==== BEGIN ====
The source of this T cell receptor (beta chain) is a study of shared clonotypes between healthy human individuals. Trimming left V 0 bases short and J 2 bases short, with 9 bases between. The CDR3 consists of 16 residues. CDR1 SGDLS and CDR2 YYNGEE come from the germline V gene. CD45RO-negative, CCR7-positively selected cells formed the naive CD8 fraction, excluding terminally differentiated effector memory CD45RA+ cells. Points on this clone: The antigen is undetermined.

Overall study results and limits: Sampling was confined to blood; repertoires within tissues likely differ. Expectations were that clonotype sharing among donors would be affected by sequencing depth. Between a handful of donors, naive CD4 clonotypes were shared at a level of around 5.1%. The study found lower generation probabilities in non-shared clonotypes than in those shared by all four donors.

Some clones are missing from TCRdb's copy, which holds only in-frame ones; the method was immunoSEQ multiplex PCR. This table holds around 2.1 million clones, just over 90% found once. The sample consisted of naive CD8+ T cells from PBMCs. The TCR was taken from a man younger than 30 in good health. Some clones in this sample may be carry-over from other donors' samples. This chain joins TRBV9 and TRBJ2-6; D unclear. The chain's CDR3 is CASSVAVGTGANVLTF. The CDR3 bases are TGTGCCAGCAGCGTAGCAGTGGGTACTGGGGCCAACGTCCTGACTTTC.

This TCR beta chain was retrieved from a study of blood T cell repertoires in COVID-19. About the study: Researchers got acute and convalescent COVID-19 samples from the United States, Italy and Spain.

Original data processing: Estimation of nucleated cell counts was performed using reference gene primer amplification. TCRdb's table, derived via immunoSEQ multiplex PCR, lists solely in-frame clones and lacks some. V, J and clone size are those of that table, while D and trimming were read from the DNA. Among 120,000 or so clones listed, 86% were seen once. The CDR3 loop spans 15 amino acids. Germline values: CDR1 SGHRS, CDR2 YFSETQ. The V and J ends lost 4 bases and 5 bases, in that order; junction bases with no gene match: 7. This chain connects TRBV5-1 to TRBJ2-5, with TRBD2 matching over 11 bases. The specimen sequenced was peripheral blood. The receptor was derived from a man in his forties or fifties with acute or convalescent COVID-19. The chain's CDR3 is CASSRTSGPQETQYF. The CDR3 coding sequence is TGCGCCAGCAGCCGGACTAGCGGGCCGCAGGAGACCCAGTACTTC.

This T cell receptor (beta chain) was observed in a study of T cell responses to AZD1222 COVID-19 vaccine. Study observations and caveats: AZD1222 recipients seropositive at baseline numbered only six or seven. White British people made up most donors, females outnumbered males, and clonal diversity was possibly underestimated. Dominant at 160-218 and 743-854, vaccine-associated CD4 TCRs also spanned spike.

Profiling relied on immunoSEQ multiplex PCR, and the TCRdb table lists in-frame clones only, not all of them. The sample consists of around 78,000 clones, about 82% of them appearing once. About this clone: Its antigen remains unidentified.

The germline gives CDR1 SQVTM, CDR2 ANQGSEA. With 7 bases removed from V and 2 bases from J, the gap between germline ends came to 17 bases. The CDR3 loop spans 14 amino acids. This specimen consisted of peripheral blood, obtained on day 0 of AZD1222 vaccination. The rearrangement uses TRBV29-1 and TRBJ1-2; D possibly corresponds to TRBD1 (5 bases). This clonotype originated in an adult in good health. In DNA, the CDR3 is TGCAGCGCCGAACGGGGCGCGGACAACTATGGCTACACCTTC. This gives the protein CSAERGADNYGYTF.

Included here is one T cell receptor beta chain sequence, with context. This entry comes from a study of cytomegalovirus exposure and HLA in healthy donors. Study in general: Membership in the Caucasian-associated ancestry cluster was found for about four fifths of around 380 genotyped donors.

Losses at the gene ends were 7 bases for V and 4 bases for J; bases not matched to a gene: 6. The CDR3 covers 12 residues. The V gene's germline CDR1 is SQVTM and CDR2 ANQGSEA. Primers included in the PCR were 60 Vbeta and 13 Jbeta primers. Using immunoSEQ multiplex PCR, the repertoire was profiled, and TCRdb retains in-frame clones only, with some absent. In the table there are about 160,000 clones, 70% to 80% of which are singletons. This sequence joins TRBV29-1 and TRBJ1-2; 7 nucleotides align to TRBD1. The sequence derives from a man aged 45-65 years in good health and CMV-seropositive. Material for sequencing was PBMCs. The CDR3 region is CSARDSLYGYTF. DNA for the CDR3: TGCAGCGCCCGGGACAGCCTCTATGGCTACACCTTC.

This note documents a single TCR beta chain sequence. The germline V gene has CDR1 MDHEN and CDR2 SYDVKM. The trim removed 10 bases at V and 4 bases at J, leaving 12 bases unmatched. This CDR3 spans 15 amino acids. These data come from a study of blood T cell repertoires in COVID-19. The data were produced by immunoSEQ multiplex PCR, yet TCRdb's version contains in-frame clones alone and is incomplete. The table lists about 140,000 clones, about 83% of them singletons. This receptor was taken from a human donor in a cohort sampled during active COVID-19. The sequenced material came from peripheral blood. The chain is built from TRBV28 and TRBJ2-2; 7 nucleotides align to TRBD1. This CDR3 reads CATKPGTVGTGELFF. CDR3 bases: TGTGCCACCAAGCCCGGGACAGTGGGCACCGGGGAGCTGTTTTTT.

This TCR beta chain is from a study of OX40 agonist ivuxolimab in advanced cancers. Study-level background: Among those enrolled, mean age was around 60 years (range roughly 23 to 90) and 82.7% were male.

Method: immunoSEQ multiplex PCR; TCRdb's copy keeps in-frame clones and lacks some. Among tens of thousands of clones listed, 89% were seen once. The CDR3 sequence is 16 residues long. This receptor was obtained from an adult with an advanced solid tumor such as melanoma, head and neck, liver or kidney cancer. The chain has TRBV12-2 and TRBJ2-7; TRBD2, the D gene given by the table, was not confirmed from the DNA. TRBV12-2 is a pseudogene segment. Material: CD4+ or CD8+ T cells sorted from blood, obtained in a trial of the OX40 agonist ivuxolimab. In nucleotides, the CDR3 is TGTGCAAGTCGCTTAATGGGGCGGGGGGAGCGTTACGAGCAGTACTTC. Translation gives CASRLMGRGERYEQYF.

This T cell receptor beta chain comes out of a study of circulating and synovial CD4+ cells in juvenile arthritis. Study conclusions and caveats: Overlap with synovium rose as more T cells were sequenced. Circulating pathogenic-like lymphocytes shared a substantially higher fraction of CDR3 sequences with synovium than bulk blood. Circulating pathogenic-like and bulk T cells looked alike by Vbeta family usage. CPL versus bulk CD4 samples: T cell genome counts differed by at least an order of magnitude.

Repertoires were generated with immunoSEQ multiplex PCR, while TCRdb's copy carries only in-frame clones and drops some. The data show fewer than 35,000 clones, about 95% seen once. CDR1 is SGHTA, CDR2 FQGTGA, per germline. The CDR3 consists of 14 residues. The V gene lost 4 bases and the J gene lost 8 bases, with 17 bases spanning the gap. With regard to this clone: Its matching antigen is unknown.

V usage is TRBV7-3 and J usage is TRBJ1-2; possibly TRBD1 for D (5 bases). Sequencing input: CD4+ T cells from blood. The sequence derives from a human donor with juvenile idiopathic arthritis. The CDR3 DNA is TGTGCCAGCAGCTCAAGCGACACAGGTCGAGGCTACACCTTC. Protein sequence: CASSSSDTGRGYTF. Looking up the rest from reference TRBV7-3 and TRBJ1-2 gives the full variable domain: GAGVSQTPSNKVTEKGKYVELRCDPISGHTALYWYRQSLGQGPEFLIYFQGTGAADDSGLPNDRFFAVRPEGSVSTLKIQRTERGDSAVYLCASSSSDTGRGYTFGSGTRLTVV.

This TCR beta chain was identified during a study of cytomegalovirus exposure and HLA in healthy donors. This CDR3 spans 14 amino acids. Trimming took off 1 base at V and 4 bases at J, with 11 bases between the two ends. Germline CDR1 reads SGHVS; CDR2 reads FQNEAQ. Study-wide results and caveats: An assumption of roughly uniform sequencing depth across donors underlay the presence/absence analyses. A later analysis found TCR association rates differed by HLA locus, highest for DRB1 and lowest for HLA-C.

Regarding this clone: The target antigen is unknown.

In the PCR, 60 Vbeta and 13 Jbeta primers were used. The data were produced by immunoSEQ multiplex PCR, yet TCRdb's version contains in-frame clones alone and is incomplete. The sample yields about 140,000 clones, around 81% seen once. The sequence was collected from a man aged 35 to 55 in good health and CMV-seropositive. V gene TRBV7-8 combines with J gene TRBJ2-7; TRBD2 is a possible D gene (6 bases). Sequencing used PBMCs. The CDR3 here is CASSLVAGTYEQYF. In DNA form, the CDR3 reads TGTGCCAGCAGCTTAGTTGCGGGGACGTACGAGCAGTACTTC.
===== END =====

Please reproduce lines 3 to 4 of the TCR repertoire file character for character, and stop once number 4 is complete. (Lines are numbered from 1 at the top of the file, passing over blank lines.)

Some clones are missing from TCRdb's copy, which holds only in-frame ones; the method was immunoSEQ multiplex PCR. This table holds around 2.1 million clones, just over 90% found once. The sample consisted of naive CD8+ T cells from PBMCs. The TCR was taken from a man younger than 30 in good health. Some clones in this sample may be carry-over from other donors' samples. This chain joins TRBV9 and TRBJ2-6; D unclear. The chain's CDR3 is CASSVAVGTGANVLTF. The CDR3 bases are TGTGCCAGCAGCGTAGCAGTGGGTACTGGGGCCAACGTCCTGACTTTC.

This TCR beta chain was retrieved from a study of blood T cell repertoires in COVID-19. About the study: Researchers got acute and convalescent COVID-19 samples from the United States, Italy and Spain.